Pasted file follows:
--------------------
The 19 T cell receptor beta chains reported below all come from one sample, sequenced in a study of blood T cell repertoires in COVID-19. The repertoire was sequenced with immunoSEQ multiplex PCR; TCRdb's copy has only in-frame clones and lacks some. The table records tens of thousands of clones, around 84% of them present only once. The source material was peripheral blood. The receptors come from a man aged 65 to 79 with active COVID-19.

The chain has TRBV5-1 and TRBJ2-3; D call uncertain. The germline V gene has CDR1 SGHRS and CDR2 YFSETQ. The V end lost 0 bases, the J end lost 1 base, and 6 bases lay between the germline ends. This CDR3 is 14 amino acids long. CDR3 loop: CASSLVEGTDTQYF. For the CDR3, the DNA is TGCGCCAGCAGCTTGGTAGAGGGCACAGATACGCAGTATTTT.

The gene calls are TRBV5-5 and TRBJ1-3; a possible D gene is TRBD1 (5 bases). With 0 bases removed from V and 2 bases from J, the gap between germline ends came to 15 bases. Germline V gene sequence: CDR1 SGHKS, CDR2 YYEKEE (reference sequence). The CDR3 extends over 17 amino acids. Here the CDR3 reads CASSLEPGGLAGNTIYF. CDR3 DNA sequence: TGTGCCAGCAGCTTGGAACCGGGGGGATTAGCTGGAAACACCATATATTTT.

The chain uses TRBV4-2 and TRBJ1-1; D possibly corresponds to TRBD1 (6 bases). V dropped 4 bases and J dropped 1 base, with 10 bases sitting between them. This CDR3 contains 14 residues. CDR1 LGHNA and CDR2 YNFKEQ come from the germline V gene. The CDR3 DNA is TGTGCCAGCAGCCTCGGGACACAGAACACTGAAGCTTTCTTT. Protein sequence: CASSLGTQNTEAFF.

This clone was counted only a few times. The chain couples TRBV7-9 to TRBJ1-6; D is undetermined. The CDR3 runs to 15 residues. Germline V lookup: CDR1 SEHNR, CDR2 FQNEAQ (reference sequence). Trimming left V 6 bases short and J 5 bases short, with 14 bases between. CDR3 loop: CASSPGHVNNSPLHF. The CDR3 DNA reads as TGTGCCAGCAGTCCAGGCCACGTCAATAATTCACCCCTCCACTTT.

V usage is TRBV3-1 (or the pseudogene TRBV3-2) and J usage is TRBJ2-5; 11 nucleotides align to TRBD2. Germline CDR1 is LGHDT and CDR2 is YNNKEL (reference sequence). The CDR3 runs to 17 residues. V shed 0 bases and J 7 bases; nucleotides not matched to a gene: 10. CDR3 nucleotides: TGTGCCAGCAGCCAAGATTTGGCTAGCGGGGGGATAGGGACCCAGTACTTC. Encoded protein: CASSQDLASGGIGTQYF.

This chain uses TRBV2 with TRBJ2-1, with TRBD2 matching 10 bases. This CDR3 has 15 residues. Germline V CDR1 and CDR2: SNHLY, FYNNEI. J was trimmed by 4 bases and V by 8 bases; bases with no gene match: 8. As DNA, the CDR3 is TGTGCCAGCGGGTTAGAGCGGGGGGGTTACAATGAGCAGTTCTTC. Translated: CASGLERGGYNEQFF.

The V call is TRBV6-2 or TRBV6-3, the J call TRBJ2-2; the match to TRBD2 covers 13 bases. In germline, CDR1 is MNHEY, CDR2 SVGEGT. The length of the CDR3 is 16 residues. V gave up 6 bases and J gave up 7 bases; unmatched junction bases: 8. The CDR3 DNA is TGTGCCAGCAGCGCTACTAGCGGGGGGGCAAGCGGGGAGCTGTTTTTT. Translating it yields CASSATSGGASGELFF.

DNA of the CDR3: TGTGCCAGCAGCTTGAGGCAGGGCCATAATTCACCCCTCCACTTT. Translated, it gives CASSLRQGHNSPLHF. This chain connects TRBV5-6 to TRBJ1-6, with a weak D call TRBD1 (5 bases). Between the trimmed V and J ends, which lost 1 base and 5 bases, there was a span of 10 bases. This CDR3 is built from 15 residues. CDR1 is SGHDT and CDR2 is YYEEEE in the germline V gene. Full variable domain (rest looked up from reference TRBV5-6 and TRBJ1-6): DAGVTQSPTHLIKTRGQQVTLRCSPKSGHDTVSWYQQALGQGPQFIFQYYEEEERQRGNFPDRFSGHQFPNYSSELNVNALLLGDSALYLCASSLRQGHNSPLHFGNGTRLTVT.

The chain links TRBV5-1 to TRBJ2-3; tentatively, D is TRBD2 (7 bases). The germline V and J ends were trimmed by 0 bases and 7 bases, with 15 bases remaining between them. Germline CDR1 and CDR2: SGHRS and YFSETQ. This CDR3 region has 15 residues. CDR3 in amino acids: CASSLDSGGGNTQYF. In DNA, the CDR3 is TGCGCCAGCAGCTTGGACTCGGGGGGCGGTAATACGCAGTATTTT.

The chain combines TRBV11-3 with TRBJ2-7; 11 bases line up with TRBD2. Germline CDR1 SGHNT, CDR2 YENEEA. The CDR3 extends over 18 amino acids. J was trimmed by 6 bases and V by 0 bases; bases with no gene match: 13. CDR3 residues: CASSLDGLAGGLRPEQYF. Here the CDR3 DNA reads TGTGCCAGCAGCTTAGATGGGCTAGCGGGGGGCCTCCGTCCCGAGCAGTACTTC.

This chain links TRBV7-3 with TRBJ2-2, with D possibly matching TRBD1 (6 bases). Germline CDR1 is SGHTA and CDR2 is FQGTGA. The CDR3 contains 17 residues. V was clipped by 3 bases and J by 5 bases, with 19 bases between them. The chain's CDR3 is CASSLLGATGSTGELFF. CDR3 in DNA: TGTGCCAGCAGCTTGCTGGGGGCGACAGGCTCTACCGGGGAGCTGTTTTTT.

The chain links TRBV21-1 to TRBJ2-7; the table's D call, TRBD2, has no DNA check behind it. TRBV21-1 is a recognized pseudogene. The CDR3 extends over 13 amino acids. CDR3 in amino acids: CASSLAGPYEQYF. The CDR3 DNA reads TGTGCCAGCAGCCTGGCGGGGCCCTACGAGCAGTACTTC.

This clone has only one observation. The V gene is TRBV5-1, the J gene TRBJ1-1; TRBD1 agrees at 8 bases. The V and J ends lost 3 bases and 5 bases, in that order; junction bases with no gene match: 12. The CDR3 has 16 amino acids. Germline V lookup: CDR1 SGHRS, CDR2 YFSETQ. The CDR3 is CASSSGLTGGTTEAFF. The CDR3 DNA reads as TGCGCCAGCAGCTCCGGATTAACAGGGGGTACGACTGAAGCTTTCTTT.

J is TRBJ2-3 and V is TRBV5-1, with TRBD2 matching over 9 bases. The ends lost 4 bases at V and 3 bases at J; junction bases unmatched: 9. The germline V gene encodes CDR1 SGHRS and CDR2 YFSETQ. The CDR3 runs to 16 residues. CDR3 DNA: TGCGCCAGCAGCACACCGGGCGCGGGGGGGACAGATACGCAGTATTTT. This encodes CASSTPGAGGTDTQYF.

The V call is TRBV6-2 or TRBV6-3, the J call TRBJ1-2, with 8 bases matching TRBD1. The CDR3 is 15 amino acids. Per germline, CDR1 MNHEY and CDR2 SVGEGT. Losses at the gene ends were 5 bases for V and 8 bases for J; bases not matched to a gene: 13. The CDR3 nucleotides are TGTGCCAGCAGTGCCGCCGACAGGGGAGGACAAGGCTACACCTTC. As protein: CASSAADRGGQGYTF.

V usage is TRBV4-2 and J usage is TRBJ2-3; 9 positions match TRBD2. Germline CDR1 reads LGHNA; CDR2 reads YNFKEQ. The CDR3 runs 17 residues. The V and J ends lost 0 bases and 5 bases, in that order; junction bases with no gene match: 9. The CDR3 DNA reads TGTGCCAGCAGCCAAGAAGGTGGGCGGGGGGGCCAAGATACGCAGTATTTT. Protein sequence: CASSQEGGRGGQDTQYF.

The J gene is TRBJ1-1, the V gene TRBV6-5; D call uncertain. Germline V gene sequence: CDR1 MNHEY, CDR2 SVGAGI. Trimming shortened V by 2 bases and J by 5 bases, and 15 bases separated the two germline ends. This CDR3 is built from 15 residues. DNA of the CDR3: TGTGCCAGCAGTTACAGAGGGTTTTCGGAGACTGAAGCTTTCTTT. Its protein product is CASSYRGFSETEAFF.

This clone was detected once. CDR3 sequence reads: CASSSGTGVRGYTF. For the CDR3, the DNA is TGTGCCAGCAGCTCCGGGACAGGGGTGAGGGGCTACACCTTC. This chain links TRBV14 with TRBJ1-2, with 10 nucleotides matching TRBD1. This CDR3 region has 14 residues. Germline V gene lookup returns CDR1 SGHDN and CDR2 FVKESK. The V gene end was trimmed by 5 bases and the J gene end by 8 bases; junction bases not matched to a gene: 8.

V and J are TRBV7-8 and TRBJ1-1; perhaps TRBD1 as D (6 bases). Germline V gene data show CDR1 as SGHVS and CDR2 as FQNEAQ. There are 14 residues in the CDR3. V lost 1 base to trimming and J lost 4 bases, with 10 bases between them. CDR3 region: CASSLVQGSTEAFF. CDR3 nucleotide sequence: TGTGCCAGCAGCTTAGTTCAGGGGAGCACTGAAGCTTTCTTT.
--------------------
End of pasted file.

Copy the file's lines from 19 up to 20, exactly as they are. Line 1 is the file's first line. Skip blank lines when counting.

This clone was detected once. CDR3 sequence reads: CASSSGTGVRGYTF. For the CDR3, the DNA is TGTGCCAGCAGCTCCGGGACAGGGGTGAGGGGCTACACCTTC. This chain links TRBV14 with TRBJ1-2, with 10 nucleotides matching TRBD1. This CDR3 region has 14 residues. Germline V gene lookup returns CDR1 SGHDN and CDR2 FVKESK. The V gene end was trimmed by 5 bases and the J gene end by 8 bases; junction bases not matched to a gene: 8.

V and J are TRBV7-8 and TRBJ1-1; perhaps TRBD1 as D (6 bases). Germline V gene data show CDR1 as SGHVS and CDR2 as FQNEAQ. There are 14 residues in the CDR3. V lost 1 base to trimming and J lost 4 bases, with 10 bases between them. CDR3 region: CASSLVQGSTEAFF. CDR3 nucleotide sequence: TGTGCCAGCAGCTTAGTTCAGGGGAGCACTGAAGCTTTCTTT.